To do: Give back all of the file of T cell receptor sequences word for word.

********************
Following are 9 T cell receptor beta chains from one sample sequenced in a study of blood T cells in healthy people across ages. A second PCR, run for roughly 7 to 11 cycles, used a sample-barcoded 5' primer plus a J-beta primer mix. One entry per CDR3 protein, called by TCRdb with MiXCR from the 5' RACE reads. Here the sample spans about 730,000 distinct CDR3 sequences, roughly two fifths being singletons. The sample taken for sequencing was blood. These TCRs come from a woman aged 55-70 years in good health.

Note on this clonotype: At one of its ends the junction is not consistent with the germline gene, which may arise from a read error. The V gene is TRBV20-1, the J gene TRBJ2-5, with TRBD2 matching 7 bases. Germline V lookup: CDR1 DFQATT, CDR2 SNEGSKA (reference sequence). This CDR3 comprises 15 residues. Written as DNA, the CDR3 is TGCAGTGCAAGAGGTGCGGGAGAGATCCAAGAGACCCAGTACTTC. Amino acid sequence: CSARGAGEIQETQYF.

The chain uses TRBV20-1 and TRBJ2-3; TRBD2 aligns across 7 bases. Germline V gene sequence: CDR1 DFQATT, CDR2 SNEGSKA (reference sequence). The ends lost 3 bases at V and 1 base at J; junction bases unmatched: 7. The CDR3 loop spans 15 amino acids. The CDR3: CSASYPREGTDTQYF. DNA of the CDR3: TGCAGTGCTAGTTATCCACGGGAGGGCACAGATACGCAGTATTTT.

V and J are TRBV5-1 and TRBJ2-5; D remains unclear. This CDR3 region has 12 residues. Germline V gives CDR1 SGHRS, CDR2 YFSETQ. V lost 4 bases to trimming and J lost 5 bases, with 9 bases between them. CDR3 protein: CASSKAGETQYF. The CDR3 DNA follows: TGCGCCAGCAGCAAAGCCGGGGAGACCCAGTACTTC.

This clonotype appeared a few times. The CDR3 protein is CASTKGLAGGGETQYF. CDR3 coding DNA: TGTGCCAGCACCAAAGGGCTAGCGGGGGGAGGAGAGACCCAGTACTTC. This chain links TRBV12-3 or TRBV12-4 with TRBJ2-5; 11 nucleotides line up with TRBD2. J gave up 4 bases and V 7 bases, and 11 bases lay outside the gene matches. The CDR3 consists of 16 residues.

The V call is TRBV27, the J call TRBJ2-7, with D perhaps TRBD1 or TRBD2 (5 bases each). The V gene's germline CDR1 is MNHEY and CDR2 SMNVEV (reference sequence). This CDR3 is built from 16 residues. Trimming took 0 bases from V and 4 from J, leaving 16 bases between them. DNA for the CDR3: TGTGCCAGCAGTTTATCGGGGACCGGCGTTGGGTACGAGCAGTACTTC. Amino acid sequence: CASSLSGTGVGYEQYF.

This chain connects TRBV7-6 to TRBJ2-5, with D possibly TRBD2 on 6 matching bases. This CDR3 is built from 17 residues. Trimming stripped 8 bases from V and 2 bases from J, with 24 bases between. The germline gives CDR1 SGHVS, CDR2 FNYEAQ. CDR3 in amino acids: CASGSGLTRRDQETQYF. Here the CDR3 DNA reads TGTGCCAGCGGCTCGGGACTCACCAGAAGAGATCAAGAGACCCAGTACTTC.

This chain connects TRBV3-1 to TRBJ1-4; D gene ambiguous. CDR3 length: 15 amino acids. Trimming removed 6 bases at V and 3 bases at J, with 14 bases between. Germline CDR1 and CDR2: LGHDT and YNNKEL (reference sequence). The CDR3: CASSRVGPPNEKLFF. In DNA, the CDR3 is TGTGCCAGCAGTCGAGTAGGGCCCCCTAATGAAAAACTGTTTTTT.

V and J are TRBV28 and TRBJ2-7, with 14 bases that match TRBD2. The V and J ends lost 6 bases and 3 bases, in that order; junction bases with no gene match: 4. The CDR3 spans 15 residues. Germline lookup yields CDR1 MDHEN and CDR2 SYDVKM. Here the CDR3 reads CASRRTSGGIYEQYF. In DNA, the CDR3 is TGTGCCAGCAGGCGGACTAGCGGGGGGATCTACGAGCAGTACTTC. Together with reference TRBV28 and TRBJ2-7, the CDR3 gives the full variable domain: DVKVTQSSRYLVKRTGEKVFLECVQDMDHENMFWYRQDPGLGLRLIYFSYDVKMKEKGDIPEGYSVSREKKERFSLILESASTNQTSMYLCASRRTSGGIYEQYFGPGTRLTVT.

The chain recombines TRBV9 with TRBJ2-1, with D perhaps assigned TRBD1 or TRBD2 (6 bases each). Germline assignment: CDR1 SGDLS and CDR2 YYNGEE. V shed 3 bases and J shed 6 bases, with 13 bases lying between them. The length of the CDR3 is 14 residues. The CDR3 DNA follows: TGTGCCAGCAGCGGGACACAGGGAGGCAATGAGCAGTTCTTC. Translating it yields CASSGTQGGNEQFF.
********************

Following are 9 T cell receptor beta chains from one sample sequenced in a study of blood T cells in healthy people across ages. A second PCR, run for roughly 7 to 11 cycles, used a sample-barcoded 5' primer plus a J-beta primer mix. One entry per CDR3 protein, called by TCRdb with MiXCR from the 5' RACE reads. Here the sample spans about 730,000 distinct CDR3 sequences, roughly two fifths being singletons. The sample taken for sequencing was blood. These TCRs come from a woman aged 55-70 years in good health.

Note on this clonotype: At one of its ends the junction is not consistent with the germline gene, which may arise from a read error. The V gene is TRBV20-1, the J gene TRBJ2-5, with TRBD2 matching 7 bases. Germline V lookup: CDR1 DFQATT, CDR2 SNEGSKA (reference sequence). This CDR3 comprises 15 residues. Written as DNA, the CDR3 is TGCAGTGCAAGAGGTGCGGGAGAGATCCAAGAGACCCAGTACTTC. Amino acid sequence: CSARGAGEIQETQYF.

The chain uses TRBV20-1 and TRBJ2-3; TRBD2 aligns across 7 bases. Germline V gene sequence: CDR1 DFQATT, CDR2 SNEGSKA (reference sequence). The ends lost 3 bases at V and 1 base at J; junction bases unmatched: 7. The CDR3 loop spans 15 amino acids. The CDR3: CSASYPREGTDTQYF. DNA of the CDR3: TGCAGTGCTAGTTATCCACGGGAGGGCACAGATACGCAGTATTTT.

V and J are TRBV5-1 and TRBJ2-5; D remains unclear. This CDR3 region has 12 residues. Germline V gives CDR1 SGHRS, CDR2 YFSETQ. V lost 4 bases to trimming and J lost 5 bases, with 9 bases between them. CDR3 protein: CASSKAGETQYF. The CDR3 DNA follows: TGCGCCAGCAGCAAAGCCGGGGAGACCCAGTACTTC.

This clonotype appeared a few times. The CDR3 protein is CASTKGLAGGGETQYF. CDR3 coding DNA: TGTGCCAGCACCAAAGGGCTAGCGGGGGGAGGAGAGACCCAGTACTTC. This chain links TRBV12-3 or TRBV12-4 with TRBJ2-5; 11 nucleotides line up with TRBD2. J gave up 4 bases and V 7 bases, and 11 bases lay outside the gene matches. The CDR3 consists of 16 residues.

The V call is TRBV27, the J call TRBJ2-7, with D perhaps TRBD1 or TRBD2 (5 bases each). The V gene's germline CDR1 is MNHEY and CDR2 SMNVEV (reference sequence). This CDR3 is built from 16 residues. Trimming took 0 bases from V and 4 from J, leaving 16 bases between them. DNA for the CDR3: TGTGCCAGCAGTTTATCGGGGACCGGCGTTGGGTACGAGCAGTACTTC. Amino acid sequence: CASSLSGTGVGYEQYF.

This chain connects TRBV7-6 to TRBJ2-5, with D possibly TRBD2 on 6 matching bases. This CDR3 is built from 17 residues. Trimming stripped 8 bases from V and 2 bases from J, with 24 bases between. The germline gives CDR1 SGHVS, CDR2 FNYEAQ. CDR3 in amino acids: CASGSGLTRRDQETQYF. Here the CDR3 DNA reads TGTGCCAGCGGCTCGGGACTCACCAGAAGAGATCAAGAGACCCAGTACTTC.

This chain connects TRBV3-1 to TRBJ1-4; D gene ambiguous. CDR3 length: 15 amino acids. Trimming removed 6 bases at V and 3 bases at J, with 14 bases between. Germline CDR1 and CDR2: LGHDT and YNNKEL (reference sequence). The CDR3: CASSRVGPPNEKLFF. In DNA, the CDR3 is TGTGCCAGCAGTCGAGTAGGGCCCCCTAATGAAAAACTGTTTTTT.

V and J are TRBV28 and TRBJ2-7, with 14 bases that match TRBD2. The V and J ends lost 6 bases and 3 bases, in that order; junction bases with no gene match: 4. The CDR3 spans 15 residues. Germline lookup yields CDR1 MDHEN and CDR2 SYDVKM. Here the CDR3 reads CASRRTSGGIYEQYF. In DNA, the CDR3 is TGTGCCAGCAGGCGGACTAGCGGGGGGATCTACGAGCAGTACTTC. Together with reference TRBV28 and TRBJ2-7, the CDR3 gives the full variable domain: DVKVTQSSRYLVKRTGEKVFLECVQDMDHENMFWYRQDPGLGLRLIYFSYDVKMKEKGDIPEGYSVSREKKERFSLILESASTNQTSMYLCASRRTSGGIYEQYFGPGTRLTVT.

The chain recombines TRBV9 with TRBJ2-1, with D perhaps assigned TRBD1 or TRBD2 (6 bases each). Germline assignment: CDR1 SGDLS and CDR2 YYNGEE. V shed 3 bases and J shed 6 bases, with 13 bases lying between them. The length of the CDR3 is 14 residues. The CDR3 DNA follows: TGTGCCAGCAGCGGGACACAGGGAGGCAATGAGCAGTTCTTC. Translating it yields CASSGTQGGNEQFF.